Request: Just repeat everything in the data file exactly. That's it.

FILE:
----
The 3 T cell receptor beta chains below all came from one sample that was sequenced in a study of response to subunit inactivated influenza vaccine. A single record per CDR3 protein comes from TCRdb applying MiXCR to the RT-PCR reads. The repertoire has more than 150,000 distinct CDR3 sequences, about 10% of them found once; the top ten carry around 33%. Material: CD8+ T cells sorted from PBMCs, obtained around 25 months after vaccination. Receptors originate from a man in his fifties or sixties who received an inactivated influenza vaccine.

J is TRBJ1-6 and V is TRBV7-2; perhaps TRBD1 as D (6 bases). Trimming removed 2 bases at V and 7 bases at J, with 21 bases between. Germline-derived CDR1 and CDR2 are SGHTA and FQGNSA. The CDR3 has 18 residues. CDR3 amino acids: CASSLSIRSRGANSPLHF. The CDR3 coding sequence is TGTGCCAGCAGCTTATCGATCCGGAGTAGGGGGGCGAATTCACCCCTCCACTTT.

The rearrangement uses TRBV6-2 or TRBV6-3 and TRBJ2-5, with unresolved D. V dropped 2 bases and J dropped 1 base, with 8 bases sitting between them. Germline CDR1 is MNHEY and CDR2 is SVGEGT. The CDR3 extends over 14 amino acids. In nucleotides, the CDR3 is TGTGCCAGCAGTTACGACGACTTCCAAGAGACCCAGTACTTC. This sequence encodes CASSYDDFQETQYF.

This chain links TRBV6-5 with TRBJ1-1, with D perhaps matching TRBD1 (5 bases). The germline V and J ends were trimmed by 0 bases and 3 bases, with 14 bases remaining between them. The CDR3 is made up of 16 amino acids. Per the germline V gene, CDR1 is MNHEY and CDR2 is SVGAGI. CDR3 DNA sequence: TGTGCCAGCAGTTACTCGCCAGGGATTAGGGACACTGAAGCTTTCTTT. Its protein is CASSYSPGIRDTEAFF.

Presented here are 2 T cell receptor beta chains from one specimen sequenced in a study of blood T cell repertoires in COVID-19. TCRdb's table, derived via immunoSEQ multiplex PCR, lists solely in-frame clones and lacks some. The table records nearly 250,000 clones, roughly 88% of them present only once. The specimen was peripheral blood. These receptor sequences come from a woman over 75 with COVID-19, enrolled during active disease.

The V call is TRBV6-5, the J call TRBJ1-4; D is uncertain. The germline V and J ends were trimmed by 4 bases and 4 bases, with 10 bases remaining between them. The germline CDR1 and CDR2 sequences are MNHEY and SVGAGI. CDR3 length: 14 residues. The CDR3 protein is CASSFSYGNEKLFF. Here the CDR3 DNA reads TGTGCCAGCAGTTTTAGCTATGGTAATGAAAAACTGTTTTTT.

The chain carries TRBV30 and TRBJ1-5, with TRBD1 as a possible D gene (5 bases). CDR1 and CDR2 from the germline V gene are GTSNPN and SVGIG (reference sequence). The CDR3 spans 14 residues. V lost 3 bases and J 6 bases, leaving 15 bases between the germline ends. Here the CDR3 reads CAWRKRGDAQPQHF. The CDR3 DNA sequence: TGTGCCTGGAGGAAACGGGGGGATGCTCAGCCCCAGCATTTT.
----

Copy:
The 3 T cell receptor beta chains below all came from one sample that was sequenced in a study of response to subunit inactivated influenza vaccine. A single record per CDR3 protein comes from TCRdb applying MiXCR to the RT-PCR reads. The repertoire has more than 150,000 distinct CDR3 sequences, about 10% of them found once; the top ten carry around 33%. Material: CD8+ T cells sorted from PBMCs, obtained around 25 months after vaccination. Receptors originate from a man in his fifties or sixties who received an inactivated influenza vaccine.

J is TRBJ1-6 and V is TRBV7-2; perhaps TRBD1 as D (6 bases). Trimming removed 2 bases at V and 7 bases at J, with 21 bases between. Germline-derived CDR1 and CDR2 are SGHTA and FQGNSA. The CDR3 has 18 residues. CDR3 amino acids: CASSLSIRSRGANSPLHF. The CDR3 coding sequence is TGTGCCAGCAGCTTATCGATCCGGAGTAGGGGGGCGAATTCACCCCTCCACTTT.

The rearrangement uses TRBV6-2 or TRBV6-3 and TRBJ2-5, with unresolved D. V dropped 2 bases and J dropped 1 base, with 8 bases sitting between them. Germline CDR1 is MNHEY and CDR2 is SVGEGT. The CDR3 extends over 14 amino acids. In nucleotides, the CDR3 is TGTGCCAGCAGTTACGACGACTTCCAAGAGACCCAGTACTTC. This sequence encodes CASSYDDFQETQYF.

This chain links TRBV6-5 with TRBJ1-1, with D perhaps matching TRBD1 (5 bases). The germline V and J ends were trimmed by 0 bases and 3 bases, with 14 bases remaining between them. The CDR3 is made up of 16 amino acids. Per the germline V gene, CDR1 is MNHEY and CDR2 is SVGAGI. CDR3 DNA sequence: TGTGCCAGCAGTTACTCGCCAGGGATTAGGGACACTGAAGCTTTCTTT. Its protein is CASSYSPGIRDTEAFF.

Presented here are 2 T cell receptor beta chains from one specimen sequenced in a study of blood T cell repertoires in COVID-19. TCRdb's table, derived via immunoSEQ multiplex PCR, lists solely in-frame clones and lacks some. The table records nearly 250,000 clones, roughly 88% of them present only once. The specimen was peripheral blood. These receptor sequences come from a woman over 75 with COVID-19, enrolled during active disease.

The V call is TRBV6-5, the J call TRBJ1-4; D is uncertain. The germline V and J ends were trimmed by 4 bases and 4 bases, with 10 bases remaining between them. The germline CDR1 and CDR2 sequences are MNHEY and SVGAGI. CDR3 length: 14 residues. The CDR3 protein is CASSFSYGNEKLFF. Here the CDR3 DNA reads TGTGCCAGCAGTTTTAGCTATGGTAATGAAAAACTGTTTTTT.

The chain carries TRBV30 and TRBJ1-5, with TRBD1 as a possible D gene (5 bases). CDR1 and CDR2 from the germline V gene are GTSNPN and SVGIG (reference sequence). The CDR3 spans 14 residues. V lost 3 bases and J 6 bases, leaving 15 bases between the germline ends. Here the CDR3 reads CAWRKRGDAQPQHF. The CDR3 DNA sequence: TGTGCCTGGAGGAAACGGGGGGATGCTCAGCCCCAGCATTTT.